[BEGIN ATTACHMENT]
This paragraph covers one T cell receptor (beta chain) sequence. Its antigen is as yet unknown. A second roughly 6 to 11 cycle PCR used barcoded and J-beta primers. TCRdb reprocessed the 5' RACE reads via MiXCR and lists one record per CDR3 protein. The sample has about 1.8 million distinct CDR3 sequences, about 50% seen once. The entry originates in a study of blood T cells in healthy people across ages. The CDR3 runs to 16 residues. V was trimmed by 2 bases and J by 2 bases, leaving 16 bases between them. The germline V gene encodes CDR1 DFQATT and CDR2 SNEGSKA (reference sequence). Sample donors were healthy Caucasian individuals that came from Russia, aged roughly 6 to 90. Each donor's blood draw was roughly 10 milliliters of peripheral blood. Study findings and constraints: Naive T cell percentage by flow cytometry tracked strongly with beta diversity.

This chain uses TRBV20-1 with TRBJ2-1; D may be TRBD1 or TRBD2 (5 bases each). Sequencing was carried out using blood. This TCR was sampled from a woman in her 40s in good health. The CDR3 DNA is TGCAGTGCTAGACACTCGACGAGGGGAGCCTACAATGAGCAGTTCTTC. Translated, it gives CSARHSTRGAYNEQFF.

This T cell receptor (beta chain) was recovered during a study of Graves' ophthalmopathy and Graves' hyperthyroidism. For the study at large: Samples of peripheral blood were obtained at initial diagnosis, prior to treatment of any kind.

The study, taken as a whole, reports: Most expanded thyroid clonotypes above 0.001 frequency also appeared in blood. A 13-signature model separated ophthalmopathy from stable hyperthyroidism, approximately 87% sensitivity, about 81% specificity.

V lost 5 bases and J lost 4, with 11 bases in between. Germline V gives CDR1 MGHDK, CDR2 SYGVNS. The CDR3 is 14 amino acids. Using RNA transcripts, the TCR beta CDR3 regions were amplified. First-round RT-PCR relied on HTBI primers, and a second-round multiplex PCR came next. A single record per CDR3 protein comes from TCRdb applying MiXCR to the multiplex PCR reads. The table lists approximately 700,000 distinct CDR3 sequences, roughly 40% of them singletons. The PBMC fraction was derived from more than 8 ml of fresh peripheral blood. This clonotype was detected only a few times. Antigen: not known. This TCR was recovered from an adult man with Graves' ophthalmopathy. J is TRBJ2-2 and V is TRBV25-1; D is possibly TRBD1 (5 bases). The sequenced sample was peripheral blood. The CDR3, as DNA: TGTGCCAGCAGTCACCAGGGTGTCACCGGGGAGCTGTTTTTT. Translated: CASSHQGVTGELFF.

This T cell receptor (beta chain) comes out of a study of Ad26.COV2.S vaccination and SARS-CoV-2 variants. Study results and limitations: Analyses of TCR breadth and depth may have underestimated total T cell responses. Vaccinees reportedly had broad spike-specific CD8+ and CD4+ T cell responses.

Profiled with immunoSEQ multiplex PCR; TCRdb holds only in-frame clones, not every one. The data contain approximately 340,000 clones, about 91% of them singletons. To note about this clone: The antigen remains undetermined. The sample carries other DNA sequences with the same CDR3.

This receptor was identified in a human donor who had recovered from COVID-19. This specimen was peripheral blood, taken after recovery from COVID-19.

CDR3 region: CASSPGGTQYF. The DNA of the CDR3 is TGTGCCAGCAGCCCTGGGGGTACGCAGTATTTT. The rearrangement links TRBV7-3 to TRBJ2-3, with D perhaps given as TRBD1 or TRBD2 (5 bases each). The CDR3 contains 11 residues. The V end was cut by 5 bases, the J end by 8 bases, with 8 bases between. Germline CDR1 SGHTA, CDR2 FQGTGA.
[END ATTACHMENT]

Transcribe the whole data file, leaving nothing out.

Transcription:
This paragraph covers one T cell receptor (beta chain) sequence. Its antigen is as yet unknown. A second roughly 6 to 11 cycle PCR used barcoded and J-beta primers. TCRdb reprocessed the 5' RACE reads via MiXCR and lists one record per CDR3 protein. The sample has about 1.8 million distinct CDR3 sequences, about 50% seen once. The entry originates in a study of blood T cells in healthy people across ages. The CDR3 runs to 16 residues. V was trimmed by 2 bases and J by 2 bases, leaving 16 bases between them. The germline V gene encodes CDR1 DFQATT and CDR2 SNEGSKA (reference sequence). Sample donors were healthy Caucasian individuals that came from Russia, aged roughly 6 to 90. Each donor's blood draw was roughly 10 milliliters of peripheral blood. Study findings and constraints: Naive T cell percentage by flow cytometry tracked strongly with beta diversity.

This chain uses TRBV20-1 with TRBJ2-1; D may be TRBD1 or TRBD2 (5 bases each). Sequencing was carried out using blood. This TCR was sampled from a woman in her 40s in good health. The CDR3 DNA is TGCAGTGCTAGACACTCGACGAGGGGAGCCTACAATGAGCAGTTCTTC. Translated, it gives CSARHSTRGAYNEQFF.

This T cell receptor (beta chain) was recovered during a study of Graves' ophthalmopathy and Graves' hyperthyroidism. For the study at large: Samples of peripheral blood were obtained at initial diagnosis, prior to treatment of any kind.

The study, taken as a whole, reports: Most expanded thyroid clonotypes above 0.001 frequency also appeared in blood. A 13-signature model separated ophthalmopathy from stable hyperthyroidism, approximately 87% sensitivity, about 81% specificity.

V lost 5 bases and J lost 4, with 11 bases in between. Germline V gives CDR1 MGHDK, CDR2 SYGVNS. The CDR3 is 14 amino acids. Using RNA transcripts, the TCR beta CDR3 regions were amplified. First-round RT-PCR relied on HTBI primers, and a second-round multiplex PCR came next. A single record per CDR3 protein comes from TCRdb applying MiXCR to the multiplex PCR reads. The table lists approximately 700,000 distinct CDR3 sequences, roughly 40% of them singletons. The PBMC fraction was derived from more than 8 ml of fresh peripheral blood. This clonotype was detected only a few times. Antigen: not known. This TCR was recovered from an adult man with Graves' ophthalmopathy. J is TRBJ2-2 and V is TRBV25-1; D is possibly TRBD1 (5 bases). The sequenced sample was peripheral blood. The CDR3, as DNA: TGTGCCAGCAGTCACCAGGGTGTCACCGGGGAGCTGTTTTTT. Translated: CASSHQGVTGELFF.

This T cell receptor (beta chain) comes out of a study of Ad26.COV2.S vaccination and SARS-CoV-2 variants. Study results and limitations: Analyses of TCR breadth and depth may have underestimated total T cell responses. Vaccinees reportedly had broad spike-specific CD8+ and CD4+ T cell responses.

Profiled with immunoSEQ multiplex PCR; TCRdb holds only in-frame clones, not every one. The data contain approximately 340,000 clones, about 91% of them singletons. To note about this clone: The antigen remains undetermined. The sample carries other DNA sequences with the same CDR3.

This receptor was identified in a human donor who had recovered from COVID-19. This specimen was peripheral blood, taken after recovery from COVID-19.

CDR3 region: CASSPGGTQYF. The DNA of the CDR3 is TGTGCCAGCAGCCCTGGGGGTACGCAGTATTTT. The rearrangement links TRBV7-3 to TRBJ2-3, with D perhaps given as TRBD1 or TRBD2 (5 bases each). The CDR3 contains 11 residues. The V end was cut by 5 bases, the J end by 8 bases, with 8 bases between. Germline CDR1 SGHTA, CDR2 FQGTGA.